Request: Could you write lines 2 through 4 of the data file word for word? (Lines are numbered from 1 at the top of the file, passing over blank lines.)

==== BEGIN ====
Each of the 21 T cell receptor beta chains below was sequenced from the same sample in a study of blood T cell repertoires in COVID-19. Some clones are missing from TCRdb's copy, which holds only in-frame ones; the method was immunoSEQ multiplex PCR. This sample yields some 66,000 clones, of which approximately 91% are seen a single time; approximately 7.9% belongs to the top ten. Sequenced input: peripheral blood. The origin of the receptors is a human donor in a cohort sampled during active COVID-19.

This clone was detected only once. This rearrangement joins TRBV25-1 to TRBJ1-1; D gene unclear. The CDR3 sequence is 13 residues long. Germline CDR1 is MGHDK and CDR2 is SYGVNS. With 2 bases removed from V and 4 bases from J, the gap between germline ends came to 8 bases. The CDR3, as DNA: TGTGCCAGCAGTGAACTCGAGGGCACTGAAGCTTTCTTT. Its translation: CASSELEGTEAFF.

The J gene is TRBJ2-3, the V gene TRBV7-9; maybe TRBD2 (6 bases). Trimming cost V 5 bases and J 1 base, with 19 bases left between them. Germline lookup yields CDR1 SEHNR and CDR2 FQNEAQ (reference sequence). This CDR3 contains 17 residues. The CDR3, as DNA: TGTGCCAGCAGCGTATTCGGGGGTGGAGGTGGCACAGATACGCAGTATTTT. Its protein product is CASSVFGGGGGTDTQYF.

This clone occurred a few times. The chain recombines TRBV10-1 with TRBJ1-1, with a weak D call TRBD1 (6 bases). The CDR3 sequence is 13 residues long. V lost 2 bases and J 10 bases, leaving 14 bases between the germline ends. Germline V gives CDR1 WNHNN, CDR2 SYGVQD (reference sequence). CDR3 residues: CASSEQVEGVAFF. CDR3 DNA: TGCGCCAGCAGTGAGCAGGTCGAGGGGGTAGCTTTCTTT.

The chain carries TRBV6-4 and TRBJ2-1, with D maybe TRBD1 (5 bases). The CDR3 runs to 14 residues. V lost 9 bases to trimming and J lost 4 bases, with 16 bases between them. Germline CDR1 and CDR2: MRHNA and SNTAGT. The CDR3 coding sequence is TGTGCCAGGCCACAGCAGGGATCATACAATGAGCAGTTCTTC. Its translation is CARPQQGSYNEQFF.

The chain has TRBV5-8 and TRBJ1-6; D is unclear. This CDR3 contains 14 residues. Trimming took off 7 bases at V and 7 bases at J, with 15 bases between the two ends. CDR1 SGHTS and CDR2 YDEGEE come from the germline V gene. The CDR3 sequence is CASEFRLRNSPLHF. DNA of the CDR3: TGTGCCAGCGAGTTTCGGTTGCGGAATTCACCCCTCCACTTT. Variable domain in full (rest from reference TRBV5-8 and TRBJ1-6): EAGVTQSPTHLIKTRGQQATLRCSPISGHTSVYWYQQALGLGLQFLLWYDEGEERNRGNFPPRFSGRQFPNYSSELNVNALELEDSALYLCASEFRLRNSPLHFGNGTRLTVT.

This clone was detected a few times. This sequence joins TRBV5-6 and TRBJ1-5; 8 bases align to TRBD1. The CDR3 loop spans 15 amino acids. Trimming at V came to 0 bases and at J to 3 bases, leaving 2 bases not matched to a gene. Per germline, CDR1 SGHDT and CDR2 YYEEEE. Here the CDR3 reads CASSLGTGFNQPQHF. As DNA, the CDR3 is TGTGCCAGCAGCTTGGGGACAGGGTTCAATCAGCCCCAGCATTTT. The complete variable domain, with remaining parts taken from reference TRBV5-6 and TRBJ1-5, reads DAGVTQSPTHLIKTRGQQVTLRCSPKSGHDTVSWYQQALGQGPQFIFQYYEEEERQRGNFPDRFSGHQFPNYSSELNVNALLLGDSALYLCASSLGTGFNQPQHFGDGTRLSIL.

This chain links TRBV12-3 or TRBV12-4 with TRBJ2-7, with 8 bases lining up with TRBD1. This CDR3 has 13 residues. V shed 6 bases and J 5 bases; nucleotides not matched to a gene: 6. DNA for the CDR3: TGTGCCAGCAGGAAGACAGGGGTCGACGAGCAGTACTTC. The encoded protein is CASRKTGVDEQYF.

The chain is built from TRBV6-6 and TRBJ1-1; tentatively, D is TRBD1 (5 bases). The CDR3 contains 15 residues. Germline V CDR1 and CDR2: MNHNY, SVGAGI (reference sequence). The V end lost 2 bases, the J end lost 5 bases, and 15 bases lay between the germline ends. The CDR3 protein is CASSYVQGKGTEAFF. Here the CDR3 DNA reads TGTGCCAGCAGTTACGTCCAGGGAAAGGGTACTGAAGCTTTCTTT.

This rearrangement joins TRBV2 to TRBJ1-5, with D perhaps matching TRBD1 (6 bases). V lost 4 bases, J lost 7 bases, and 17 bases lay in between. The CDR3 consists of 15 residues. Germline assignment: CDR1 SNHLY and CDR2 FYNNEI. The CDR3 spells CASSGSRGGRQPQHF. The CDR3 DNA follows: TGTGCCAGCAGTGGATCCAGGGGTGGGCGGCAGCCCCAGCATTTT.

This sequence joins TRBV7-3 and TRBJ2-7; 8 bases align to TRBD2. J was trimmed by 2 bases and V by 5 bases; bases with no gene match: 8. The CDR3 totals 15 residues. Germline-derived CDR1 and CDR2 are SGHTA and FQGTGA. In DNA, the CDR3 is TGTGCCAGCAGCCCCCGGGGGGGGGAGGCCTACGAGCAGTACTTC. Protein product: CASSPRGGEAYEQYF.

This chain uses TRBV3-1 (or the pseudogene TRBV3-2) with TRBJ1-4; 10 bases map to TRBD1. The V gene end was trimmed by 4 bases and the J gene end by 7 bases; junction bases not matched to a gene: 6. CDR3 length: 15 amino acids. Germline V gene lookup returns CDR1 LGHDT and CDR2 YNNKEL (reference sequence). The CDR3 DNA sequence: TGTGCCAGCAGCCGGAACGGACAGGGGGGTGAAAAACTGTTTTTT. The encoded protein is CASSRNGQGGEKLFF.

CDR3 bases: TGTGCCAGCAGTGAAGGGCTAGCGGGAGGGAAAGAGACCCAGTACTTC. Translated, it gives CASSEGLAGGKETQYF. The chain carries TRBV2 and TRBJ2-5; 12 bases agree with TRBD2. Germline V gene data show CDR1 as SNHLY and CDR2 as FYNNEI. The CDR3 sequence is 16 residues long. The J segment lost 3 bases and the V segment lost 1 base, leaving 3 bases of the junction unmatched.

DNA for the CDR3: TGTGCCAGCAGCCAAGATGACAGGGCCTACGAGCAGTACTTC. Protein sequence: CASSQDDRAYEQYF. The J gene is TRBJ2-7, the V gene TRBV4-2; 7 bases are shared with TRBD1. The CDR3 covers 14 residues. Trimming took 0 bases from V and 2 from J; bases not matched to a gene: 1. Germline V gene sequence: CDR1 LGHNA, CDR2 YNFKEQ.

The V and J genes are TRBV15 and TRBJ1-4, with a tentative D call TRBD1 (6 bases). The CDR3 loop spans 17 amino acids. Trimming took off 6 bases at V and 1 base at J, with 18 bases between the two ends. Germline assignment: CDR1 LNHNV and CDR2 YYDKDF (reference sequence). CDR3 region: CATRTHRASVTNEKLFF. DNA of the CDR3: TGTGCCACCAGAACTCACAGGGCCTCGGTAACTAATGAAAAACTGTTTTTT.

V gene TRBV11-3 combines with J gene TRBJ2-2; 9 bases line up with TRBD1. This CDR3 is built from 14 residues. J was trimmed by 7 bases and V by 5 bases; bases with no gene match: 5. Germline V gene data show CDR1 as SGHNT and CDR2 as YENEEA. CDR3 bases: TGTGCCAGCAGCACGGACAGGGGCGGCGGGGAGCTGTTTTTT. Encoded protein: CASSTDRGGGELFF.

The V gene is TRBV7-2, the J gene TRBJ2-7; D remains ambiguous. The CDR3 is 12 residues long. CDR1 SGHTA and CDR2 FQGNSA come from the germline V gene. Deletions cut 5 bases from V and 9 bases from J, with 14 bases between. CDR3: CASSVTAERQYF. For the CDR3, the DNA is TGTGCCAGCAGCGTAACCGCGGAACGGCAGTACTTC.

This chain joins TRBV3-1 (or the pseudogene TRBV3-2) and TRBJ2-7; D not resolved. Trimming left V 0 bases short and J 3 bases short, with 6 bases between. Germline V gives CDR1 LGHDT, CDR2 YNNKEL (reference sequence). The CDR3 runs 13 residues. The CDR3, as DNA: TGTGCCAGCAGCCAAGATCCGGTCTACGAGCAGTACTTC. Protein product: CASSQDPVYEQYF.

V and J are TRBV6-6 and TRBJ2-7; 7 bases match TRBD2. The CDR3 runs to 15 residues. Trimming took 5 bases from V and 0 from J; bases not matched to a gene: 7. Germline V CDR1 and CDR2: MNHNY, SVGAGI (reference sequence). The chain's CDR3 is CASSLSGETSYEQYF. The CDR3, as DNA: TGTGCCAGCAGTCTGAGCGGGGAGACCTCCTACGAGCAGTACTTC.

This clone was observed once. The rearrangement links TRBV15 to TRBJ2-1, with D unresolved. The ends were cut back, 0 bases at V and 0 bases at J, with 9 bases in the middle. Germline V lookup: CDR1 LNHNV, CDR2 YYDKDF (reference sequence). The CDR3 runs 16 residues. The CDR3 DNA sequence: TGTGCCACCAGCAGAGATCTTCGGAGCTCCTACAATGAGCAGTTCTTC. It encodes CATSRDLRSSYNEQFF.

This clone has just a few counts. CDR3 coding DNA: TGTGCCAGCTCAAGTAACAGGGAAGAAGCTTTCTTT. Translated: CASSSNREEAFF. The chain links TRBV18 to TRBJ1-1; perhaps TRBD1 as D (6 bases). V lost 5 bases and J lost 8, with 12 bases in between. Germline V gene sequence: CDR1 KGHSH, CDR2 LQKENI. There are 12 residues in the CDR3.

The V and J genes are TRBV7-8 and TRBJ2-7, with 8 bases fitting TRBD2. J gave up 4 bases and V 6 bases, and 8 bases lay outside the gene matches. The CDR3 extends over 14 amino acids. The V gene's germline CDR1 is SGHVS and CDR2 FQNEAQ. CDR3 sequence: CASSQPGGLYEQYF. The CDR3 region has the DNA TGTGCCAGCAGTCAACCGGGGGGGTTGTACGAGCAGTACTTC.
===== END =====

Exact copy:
This clone was detected only once. This rearrangement joins TRBV25-1 to TRBJ1-1; D gene unclear. The CDR3 sequence is 13 residues long. Germline CDR1 is MGHDK and CDR2 is SYGVNS. With 2 bases removed from V and 4 bases from J, the gap between germline ends came to 8 bases. The CDR3, as DNA: TGTGCCAGCAGTGAACTCGAGGGCACTGAAGCTTTCTTT. Its translation: CASSELEGTEAFF.

The J gene is TRBJ2-3, the V gene TRBV7-9; maybe TRBD2 (6 bases). Trimming cost V 5 bases and J 1 base, with 19 bases left between them. Germline lookup yields CDR1 SEHNR and CDR2 FQNEAQ (reference sequence). This CDR3 contains 17 residues. The CDR3, as DNA: TGTGCCAGCAGCGTATTCGGGGGTGGAGGTGGCACAGATACGCAGTATTTT. Its protein product is CASSVFGGGGGTDTQYF.

This clone occurred a few times. The chain recombines TRBV10-1 with TRBJ1-1, with a weak D call TRBD1 (6 bases). The CDR3 sequence is 13 residues long. V lost 2 bases and J 10 bases, leaving 14 bases between the germline ends. Germline V gives CDR1 WNHNN, CDR2 SYGVQD (reference sequence). CDR3 residues: CASSEQVEGVAFF. CDR3 DNA: TGCGCCAGCAGTGAGCAGGTCGAGGGGGTAGCTTTCTTT.